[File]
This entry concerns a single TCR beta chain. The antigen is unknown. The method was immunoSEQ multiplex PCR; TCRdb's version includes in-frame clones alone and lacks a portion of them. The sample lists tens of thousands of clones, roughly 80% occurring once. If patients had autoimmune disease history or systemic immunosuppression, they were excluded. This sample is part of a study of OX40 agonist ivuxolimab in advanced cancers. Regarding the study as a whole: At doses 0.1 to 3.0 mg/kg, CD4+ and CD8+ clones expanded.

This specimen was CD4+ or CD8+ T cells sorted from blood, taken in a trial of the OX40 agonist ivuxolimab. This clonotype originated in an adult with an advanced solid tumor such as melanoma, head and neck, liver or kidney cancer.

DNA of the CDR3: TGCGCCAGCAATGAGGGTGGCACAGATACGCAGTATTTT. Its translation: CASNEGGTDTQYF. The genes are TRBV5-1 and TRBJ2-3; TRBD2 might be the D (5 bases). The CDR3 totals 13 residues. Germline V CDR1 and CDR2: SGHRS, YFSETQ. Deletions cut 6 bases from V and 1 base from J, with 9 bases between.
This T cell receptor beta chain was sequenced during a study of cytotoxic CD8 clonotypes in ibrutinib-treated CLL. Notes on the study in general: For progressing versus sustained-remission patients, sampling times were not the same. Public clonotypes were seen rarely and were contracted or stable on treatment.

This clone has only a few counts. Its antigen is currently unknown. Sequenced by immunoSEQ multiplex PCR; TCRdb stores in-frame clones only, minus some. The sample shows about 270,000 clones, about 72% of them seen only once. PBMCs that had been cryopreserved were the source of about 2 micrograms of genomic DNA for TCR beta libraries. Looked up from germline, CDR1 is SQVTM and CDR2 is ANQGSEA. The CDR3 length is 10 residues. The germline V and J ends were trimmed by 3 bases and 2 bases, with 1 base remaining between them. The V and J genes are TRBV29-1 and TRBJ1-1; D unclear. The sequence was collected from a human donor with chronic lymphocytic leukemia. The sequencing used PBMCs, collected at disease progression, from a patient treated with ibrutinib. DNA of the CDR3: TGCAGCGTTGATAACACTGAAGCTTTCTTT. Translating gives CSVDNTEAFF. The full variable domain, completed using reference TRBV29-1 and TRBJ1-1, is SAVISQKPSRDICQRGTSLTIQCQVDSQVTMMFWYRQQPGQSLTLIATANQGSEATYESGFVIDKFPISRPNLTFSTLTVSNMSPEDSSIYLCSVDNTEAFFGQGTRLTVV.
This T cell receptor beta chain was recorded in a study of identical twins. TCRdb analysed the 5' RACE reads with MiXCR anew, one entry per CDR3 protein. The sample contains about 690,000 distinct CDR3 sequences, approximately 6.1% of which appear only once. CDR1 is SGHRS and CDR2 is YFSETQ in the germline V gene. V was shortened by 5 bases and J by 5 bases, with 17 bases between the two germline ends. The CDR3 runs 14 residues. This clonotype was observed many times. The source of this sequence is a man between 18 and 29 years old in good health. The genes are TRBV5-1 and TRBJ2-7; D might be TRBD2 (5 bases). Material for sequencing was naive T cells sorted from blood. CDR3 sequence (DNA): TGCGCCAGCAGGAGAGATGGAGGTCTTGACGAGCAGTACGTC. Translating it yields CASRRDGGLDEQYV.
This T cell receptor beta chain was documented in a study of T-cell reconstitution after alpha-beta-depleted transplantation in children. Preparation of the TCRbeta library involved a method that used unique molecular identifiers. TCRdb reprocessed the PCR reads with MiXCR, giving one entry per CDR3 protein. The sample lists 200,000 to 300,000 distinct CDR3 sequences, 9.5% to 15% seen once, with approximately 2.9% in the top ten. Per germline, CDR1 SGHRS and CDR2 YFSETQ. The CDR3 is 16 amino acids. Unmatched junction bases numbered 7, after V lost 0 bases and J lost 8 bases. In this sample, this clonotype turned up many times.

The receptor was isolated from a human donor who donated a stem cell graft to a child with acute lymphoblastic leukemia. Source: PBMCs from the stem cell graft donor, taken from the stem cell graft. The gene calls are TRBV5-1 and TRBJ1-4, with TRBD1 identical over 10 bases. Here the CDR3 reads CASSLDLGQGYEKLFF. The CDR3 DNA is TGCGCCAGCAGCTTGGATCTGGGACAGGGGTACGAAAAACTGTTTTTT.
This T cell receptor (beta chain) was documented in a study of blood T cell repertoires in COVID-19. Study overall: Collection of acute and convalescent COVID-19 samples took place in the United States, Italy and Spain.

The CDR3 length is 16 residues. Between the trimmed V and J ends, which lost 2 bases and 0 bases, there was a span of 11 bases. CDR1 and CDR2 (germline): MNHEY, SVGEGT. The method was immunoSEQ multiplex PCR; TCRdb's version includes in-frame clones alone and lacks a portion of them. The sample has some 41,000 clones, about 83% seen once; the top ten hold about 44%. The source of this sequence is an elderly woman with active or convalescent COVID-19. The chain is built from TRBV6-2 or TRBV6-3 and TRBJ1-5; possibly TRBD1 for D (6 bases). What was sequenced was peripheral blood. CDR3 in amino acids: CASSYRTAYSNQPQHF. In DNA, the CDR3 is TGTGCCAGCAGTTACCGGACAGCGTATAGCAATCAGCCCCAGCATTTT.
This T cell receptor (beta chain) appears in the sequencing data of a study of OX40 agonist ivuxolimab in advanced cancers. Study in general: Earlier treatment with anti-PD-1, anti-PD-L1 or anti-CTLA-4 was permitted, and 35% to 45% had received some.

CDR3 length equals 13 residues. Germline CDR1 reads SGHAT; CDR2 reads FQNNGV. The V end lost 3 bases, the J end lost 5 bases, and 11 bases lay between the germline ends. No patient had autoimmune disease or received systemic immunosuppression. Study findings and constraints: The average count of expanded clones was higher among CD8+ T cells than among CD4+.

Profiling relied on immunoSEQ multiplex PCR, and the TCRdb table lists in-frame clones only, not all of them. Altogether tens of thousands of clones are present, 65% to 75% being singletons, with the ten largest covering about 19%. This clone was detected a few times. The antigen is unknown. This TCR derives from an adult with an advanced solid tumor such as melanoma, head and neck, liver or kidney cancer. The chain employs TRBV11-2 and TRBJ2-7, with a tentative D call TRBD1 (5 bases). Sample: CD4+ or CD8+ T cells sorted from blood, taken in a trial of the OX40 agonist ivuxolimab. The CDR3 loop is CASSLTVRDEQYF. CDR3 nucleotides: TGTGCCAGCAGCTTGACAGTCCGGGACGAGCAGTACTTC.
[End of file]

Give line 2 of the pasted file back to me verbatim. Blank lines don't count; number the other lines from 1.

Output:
This specimen was CD4+ or CD8+ T cells sorted from blood, taken in a trial of the OX40 agonist ivuxolimab. This clonotype originated in an adult with an advanced solid tumor such as melanoma, head and neck, liver or kidney cancer.